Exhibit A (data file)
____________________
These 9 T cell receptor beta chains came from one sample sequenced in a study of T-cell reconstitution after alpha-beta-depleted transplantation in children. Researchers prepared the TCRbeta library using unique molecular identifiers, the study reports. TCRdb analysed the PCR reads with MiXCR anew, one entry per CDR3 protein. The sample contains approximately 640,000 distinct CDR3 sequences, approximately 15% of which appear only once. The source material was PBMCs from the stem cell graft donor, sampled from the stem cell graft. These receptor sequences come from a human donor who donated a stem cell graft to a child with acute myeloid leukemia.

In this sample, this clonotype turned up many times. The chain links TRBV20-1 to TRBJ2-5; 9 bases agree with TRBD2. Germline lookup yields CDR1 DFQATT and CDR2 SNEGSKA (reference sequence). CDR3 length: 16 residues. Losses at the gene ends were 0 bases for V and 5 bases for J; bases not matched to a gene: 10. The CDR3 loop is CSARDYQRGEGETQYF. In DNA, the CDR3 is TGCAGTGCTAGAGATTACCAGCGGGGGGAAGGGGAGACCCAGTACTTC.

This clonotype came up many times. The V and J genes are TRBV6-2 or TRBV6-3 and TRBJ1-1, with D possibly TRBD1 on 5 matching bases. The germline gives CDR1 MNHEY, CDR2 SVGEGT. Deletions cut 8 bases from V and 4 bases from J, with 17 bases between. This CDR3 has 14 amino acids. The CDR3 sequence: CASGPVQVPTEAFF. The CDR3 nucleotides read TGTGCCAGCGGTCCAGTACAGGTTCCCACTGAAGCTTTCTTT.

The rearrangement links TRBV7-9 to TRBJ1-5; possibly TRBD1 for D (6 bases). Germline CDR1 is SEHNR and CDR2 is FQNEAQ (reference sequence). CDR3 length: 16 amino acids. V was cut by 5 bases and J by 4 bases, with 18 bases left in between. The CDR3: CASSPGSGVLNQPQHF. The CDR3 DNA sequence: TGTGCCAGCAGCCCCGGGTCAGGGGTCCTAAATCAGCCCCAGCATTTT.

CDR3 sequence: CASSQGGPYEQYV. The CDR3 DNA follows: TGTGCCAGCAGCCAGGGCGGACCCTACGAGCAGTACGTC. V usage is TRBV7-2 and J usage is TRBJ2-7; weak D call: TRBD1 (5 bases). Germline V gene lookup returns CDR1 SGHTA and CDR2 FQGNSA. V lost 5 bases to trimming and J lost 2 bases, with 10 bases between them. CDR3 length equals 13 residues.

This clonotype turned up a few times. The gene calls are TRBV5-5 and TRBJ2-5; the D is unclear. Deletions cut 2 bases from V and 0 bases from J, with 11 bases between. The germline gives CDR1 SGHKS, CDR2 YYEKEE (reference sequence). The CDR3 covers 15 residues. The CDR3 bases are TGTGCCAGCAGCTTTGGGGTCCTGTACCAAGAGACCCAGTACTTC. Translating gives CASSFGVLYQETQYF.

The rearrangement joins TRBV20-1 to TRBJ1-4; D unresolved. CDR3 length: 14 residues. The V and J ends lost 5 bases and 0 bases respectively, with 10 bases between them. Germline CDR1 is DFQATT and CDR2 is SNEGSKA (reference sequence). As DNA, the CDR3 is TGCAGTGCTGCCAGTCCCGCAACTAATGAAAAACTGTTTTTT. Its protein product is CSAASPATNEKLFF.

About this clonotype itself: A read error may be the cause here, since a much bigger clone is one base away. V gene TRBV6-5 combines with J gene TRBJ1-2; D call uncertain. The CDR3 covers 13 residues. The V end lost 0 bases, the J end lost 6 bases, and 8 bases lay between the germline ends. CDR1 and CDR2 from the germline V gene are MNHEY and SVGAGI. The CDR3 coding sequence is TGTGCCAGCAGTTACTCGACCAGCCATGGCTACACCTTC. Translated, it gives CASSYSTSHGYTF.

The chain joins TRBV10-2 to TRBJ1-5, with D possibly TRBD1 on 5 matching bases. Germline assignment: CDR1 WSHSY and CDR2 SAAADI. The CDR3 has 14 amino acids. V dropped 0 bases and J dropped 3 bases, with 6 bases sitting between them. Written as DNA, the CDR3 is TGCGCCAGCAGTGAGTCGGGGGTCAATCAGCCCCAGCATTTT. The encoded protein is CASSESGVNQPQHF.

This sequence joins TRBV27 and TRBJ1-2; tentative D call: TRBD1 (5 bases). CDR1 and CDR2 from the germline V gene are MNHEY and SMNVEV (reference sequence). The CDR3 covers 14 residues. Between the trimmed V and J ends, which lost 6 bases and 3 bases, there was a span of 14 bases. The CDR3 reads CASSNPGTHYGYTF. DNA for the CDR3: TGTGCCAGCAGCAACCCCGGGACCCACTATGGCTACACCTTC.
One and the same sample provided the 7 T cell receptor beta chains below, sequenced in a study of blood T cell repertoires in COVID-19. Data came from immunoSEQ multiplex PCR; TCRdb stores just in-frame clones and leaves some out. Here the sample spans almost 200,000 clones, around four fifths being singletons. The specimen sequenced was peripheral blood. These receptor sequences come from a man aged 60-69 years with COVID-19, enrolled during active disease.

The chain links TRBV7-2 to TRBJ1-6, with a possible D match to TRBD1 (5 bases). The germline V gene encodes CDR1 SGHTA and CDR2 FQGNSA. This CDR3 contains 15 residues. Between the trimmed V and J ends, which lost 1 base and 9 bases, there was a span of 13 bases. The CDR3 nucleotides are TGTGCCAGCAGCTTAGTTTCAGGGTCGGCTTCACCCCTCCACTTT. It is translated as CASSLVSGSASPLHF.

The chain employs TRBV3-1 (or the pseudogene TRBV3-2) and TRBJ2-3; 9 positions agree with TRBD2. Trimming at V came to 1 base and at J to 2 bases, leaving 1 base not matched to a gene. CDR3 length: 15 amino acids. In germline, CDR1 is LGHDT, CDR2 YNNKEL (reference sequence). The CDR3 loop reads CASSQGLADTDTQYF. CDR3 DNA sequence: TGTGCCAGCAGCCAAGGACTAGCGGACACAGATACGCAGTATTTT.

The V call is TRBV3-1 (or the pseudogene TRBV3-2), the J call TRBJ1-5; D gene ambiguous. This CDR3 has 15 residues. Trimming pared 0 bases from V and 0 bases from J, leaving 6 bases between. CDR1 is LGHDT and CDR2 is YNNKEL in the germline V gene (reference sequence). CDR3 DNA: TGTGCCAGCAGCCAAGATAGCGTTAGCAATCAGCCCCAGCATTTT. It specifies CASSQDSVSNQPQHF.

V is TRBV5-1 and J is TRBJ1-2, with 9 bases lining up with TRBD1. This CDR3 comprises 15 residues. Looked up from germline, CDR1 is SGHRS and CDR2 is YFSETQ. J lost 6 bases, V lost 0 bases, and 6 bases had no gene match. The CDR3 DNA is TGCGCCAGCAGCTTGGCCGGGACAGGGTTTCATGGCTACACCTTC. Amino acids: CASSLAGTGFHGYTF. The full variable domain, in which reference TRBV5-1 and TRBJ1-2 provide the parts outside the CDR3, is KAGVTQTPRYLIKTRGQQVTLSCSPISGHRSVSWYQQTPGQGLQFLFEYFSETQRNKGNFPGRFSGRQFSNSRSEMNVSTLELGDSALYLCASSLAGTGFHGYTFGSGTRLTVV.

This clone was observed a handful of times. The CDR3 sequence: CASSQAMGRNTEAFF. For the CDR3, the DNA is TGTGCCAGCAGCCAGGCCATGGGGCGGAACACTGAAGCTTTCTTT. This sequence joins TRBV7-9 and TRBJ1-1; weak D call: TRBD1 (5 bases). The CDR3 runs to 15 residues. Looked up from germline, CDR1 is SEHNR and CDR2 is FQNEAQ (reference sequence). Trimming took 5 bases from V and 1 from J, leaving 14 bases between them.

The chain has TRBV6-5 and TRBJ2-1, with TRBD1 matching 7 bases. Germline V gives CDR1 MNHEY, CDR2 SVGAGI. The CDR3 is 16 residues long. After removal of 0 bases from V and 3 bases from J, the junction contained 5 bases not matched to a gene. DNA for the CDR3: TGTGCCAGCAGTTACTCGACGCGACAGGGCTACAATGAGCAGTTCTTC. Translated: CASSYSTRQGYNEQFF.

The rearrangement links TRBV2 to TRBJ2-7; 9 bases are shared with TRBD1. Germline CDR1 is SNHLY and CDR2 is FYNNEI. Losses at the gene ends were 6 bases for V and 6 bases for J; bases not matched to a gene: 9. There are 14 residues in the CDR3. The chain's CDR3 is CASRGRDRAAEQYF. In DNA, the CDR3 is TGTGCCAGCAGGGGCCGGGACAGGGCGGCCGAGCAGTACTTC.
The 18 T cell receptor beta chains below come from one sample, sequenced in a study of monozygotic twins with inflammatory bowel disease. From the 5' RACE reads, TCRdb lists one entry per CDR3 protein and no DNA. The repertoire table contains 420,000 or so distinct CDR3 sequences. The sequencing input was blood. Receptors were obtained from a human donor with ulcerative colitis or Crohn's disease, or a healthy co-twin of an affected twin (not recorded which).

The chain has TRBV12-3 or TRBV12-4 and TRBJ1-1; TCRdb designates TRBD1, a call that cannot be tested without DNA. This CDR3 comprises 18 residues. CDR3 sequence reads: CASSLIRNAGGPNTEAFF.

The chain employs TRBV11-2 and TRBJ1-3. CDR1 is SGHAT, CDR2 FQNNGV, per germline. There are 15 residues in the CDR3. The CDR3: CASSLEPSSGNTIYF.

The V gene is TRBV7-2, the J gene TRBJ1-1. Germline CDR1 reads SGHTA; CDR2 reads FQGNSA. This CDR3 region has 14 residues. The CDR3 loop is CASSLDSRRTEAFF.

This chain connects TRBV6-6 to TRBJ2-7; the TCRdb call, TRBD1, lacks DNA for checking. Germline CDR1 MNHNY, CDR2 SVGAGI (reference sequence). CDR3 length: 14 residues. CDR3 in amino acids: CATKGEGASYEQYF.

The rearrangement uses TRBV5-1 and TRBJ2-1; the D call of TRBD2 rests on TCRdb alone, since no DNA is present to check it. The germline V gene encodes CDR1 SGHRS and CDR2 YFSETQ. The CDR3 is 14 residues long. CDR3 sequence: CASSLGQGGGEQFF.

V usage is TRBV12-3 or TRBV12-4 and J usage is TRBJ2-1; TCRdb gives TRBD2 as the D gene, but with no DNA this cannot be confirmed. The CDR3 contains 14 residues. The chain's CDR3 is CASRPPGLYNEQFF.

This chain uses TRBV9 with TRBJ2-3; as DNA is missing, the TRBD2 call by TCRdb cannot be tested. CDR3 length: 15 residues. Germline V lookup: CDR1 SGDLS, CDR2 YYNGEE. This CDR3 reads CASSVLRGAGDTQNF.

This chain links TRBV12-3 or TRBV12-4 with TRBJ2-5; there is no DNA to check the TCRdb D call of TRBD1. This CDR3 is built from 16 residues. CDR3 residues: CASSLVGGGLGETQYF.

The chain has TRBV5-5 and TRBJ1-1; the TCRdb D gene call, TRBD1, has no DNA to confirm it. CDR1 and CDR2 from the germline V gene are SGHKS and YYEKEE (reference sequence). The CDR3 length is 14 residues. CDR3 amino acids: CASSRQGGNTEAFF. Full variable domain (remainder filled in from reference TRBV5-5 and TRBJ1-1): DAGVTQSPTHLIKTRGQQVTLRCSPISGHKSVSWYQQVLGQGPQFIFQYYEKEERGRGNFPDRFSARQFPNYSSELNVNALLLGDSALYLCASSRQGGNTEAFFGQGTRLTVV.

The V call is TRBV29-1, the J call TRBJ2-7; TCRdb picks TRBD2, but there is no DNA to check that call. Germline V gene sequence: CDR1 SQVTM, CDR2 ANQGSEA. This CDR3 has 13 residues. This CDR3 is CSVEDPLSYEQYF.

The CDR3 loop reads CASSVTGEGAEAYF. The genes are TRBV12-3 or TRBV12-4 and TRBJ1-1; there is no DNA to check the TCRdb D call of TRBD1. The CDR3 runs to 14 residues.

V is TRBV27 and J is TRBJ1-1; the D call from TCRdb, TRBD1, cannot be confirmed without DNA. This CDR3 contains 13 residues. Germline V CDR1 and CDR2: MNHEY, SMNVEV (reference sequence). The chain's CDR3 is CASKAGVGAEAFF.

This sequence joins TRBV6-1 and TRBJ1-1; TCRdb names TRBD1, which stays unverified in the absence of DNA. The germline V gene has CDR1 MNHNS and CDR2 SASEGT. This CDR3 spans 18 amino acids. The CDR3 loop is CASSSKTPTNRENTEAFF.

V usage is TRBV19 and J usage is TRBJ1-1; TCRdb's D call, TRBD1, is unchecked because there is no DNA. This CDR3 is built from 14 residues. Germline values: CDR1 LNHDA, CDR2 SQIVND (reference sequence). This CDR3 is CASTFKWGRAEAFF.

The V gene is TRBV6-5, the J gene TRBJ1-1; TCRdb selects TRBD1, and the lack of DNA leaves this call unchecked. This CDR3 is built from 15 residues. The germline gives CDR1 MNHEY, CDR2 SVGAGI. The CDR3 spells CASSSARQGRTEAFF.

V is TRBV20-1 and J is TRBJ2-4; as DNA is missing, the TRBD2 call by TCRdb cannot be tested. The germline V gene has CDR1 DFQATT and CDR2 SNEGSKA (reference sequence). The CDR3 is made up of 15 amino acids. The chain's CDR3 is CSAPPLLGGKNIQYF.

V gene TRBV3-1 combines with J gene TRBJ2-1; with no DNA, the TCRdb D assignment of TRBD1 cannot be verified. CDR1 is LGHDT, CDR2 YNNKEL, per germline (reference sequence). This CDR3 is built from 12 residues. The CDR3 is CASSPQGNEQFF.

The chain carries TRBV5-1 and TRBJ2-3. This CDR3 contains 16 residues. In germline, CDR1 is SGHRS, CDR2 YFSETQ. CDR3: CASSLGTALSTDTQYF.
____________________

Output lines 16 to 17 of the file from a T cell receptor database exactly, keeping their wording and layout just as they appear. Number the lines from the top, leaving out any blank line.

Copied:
This clone was observed a handful of times. The CDR3 sequence: CASSQAMGRNTEAFF. For the CDR3, the DNA is TGTGCCAGCAGCCAGGCCATGGGGCGGAACACTGAAGCTTTCTTT. This sequence joins TRBV7-9 and TRBJ1-1; weak D call: TRBD1 (5 bases). The CDR3 runs to 15 residues. Looked up from germline, CDR1 is SEHNR and CDR2 is FQNEAQ (reference sequence). Trimming took 5 bases from V and 1 from J, leaving 14 bases between them.

The chain has TRBV6-5 and TRBJ2-1, with TRBD1 matching 7 bases. Germline V gives CDR1 MNHEY, CDR2 SVGAGI. The CDR3 is 16 residues long. After removal of 0 bases from V and 3 bases from J, the junction contained 5 bases not matched to a gene. DNA for the CDR3: TGTGCCAGCAGTTACTCGACGCGACAGGGCTACAATGAGCAGTTCTTC. Translated: CASSYSTRQGYNEQFF.